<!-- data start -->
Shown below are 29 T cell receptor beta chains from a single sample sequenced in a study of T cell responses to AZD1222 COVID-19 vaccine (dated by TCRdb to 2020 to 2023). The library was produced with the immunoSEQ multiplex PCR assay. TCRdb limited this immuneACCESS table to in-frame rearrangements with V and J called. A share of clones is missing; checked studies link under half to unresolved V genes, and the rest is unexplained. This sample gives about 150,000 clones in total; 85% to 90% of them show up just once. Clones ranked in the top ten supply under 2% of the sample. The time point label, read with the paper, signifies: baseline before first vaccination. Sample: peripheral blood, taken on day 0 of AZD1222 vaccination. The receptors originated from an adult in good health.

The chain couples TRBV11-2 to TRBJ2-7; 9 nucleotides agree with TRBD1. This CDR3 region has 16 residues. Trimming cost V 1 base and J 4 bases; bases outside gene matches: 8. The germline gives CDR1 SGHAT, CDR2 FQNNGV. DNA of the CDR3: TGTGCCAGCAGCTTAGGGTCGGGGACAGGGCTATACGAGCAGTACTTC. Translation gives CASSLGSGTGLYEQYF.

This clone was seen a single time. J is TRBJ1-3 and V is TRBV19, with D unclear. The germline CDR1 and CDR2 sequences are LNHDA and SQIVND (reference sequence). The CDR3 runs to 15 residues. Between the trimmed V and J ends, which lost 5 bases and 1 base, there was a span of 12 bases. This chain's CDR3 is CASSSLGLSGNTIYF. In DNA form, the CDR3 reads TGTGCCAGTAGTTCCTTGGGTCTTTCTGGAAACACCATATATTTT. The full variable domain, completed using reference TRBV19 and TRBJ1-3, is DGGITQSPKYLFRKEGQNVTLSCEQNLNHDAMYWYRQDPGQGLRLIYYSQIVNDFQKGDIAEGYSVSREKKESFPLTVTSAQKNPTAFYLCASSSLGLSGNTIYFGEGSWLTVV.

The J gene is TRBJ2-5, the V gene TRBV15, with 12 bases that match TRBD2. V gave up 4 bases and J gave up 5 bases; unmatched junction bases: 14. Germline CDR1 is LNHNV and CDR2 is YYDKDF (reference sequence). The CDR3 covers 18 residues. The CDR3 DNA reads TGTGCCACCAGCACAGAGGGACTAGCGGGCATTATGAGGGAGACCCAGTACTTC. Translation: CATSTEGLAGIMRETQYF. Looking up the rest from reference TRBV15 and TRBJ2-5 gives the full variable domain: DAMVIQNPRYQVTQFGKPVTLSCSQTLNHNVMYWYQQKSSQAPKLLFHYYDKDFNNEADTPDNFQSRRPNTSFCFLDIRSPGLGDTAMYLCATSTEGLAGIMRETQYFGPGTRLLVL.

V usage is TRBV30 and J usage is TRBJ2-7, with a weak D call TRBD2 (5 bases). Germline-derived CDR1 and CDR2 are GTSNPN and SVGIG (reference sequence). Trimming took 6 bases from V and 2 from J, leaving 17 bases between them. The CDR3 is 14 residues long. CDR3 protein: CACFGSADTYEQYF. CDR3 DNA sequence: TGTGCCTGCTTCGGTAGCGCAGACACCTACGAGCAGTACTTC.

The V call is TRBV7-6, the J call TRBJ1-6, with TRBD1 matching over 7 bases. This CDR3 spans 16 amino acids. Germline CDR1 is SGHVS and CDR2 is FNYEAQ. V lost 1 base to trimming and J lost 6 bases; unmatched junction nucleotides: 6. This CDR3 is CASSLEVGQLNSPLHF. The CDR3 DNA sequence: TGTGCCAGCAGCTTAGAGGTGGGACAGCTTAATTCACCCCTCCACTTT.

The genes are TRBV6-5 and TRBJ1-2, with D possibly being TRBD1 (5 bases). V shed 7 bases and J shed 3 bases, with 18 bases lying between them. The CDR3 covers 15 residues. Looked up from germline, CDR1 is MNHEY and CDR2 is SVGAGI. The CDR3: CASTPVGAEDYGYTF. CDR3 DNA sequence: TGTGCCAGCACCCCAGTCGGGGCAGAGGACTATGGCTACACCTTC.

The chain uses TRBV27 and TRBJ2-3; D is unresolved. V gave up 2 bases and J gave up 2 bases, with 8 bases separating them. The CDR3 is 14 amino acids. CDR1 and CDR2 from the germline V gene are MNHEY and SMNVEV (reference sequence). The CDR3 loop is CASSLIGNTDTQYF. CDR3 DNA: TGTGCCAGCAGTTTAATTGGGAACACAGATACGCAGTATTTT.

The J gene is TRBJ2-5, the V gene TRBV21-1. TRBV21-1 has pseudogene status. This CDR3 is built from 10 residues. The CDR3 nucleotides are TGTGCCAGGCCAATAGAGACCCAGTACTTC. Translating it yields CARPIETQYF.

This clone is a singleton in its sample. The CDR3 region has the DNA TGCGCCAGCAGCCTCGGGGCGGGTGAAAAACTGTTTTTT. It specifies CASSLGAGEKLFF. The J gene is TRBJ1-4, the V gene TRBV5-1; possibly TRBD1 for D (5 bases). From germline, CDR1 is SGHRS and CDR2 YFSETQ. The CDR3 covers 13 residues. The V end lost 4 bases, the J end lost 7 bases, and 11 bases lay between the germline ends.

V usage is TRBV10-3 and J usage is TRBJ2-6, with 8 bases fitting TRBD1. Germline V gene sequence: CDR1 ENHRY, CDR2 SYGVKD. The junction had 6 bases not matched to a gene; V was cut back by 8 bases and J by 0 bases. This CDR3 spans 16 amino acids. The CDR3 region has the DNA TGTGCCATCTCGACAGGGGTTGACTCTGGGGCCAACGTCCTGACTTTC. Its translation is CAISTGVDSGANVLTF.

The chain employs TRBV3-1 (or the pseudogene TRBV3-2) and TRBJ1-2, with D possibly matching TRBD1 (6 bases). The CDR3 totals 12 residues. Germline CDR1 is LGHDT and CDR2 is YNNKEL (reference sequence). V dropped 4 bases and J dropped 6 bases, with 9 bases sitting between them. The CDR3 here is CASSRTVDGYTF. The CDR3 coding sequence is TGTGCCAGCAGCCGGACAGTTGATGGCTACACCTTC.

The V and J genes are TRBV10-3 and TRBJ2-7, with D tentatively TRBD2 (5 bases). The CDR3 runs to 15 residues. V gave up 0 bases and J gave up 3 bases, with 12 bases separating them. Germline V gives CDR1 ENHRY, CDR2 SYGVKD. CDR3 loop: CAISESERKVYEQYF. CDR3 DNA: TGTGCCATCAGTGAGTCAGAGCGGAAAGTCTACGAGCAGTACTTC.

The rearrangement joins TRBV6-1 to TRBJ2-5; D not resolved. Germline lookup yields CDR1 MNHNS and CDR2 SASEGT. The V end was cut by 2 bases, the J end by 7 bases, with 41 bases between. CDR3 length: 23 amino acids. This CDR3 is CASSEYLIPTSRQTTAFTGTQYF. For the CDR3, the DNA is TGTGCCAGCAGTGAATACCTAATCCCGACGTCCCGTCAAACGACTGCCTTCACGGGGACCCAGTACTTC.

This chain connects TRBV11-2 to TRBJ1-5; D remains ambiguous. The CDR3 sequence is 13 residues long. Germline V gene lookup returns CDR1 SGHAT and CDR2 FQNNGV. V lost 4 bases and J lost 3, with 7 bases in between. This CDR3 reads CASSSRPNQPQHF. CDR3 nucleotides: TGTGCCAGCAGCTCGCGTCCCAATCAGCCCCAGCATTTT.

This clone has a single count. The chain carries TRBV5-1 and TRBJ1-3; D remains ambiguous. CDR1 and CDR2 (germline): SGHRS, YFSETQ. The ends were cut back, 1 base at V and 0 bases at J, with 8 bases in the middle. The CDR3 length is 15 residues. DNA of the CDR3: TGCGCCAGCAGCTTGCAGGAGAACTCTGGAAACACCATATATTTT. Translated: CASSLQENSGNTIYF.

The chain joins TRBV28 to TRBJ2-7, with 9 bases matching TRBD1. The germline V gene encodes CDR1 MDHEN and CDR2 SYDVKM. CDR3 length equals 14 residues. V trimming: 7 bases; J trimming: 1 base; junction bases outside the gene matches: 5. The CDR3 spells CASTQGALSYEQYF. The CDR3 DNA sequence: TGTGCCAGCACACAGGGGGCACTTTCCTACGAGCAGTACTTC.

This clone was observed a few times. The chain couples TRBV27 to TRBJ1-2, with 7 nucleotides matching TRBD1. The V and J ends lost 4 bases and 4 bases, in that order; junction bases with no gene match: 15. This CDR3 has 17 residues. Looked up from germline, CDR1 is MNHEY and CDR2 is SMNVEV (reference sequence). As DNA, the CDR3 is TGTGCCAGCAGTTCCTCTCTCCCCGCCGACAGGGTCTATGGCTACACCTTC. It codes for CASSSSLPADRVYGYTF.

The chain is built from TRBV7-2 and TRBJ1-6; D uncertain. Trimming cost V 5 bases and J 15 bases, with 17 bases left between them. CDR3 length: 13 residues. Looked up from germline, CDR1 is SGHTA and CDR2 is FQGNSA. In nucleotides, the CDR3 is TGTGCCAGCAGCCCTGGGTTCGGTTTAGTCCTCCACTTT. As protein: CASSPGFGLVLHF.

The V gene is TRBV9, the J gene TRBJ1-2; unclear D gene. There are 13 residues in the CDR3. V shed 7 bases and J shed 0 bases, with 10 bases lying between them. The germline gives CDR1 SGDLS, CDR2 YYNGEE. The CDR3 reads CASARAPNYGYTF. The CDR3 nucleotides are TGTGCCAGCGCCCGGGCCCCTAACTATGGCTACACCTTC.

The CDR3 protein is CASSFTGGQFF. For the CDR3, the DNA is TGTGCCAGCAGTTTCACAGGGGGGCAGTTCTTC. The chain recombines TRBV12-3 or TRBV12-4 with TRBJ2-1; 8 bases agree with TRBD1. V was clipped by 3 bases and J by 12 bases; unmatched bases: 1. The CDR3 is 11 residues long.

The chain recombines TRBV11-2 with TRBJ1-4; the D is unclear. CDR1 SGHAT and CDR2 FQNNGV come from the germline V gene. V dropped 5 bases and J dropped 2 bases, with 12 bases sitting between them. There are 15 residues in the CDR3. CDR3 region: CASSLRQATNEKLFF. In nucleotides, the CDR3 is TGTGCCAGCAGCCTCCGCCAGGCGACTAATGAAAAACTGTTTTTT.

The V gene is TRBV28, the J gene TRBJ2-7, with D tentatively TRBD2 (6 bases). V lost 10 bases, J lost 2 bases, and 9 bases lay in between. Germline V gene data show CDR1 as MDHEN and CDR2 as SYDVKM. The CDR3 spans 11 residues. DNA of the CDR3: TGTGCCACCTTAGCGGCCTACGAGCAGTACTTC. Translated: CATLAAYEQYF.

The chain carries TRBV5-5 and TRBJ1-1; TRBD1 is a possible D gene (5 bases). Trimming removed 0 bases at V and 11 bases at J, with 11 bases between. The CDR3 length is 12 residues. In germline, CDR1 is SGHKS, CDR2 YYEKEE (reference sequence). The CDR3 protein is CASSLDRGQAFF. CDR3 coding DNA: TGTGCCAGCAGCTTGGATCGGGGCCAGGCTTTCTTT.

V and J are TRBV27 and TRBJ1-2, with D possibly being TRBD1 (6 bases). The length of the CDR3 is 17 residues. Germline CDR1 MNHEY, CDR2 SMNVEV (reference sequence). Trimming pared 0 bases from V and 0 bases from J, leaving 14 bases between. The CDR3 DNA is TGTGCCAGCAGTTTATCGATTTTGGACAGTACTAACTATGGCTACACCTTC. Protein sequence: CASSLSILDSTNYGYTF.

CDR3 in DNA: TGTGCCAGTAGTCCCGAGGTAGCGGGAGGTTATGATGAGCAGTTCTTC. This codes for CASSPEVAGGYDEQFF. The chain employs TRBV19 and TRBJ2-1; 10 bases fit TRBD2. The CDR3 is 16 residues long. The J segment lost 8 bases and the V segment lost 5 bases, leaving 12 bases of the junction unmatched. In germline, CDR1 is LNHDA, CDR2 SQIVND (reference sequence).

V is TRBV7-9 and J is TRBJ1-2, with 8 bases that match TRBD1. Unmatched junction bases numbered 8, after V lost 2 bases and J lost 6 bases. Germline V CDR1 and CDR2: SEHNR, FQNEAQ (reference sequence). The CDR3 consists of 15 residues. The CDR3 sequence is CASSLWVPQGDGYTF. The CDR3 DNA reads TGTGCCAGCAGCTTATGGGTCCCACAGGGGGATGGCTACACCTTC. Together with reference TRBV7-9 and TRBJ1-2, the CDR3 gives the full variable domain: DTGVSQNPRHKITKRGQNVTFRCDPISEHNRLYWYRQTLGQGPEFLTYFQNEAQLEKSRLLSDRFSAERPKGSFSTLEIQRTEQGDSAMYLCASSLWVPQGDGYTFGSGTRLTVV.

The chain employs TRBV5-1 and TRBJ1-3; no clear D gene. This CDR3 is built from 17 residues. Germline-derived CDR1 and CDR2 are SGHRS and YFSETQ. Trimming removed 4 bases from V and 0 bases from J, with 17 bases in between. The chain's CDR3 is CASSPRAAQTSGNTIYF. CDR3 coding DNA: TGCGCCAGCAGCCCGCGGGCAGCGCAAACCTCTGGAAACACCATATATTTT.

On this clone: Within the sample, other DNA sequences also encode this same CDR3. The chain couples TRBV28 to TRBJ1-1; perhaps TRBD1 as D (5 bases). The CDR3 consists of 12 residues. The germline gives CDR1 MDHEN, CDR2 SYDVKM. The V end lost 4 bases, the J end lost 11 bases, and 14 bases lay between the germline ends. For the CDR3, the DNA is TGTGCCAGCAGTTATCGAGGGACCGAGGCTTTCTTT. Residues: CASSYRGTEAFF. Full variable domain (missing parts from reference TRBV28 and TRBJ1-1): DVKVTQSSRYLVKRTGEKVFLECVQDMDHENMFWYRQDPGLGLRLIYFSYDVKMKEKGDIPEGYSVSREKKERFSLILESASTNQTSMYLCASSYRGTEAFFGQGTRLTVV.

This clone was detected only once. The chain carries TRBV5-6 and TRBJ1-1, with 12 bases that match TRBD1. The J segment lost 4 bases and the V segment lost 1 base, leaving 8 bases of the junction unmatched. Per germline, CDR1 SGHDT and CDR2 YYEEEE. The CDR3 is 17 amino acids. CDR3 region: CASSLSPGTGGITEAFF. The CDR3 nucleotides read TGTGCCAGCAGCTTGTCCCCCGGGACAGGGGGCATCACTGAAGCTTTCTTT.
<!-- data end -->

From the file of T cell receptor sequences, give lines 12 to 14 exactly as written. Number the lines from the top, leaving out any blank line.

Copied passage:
The chain employs TRBV3-1 (or the pseudogene TRBV3-2) and TRBJ1-2, with D possibly matching TRBD1 (6 bases). The CDR3 totals 12 residues. Germline CDR1 is LGHDT and CDR2 is YNNKEL (reference sequence). V dropped 4 bases and J dropped 6 bases, with 9 bases sitting between them. The CDR3 here is CASSRTVDGYTF. The CDR3 coding sequence is TGTGCCAGCAGCCGGACAGTTGATGGCTACACCTTC.

The V and J genes are TRBV10-3 and TRBJ2-7, with D tentatively TRBD2 (5 bases). The CDR3 runs to 15 residues. V gave up 0 bases and J gave up 3 bases, with 12 bases separating them. Germline V gives CDR1 ENHRY, CDR2 SYGVKD. CDR3 loop: CAISESERKVYEQYF. CDR3 DNA: TGTGCCATCAGTGAGTCAGAGCGGAAAGTCTACGAGCAGTACTTC.

The rearrangement joins TRBV6-1 to TRBJ2-5; D not resolved. Germline lookup yields CDR1 MNHNS and CDR2 SASEGT. The V end was cut by 2 bases, the J end by 7 bases, with 41 bases between. CDR3 length: 23 amino acids. This CDR3 is CASSEYLIPTSRQTTAFTGTQYF. For the CDR3, the DNA is TGTGCCAGCAGTGAATACCTAATCCCGACGTCCCGTCAAACGACTGCCTTCACGGGGACCCAGTACTTC.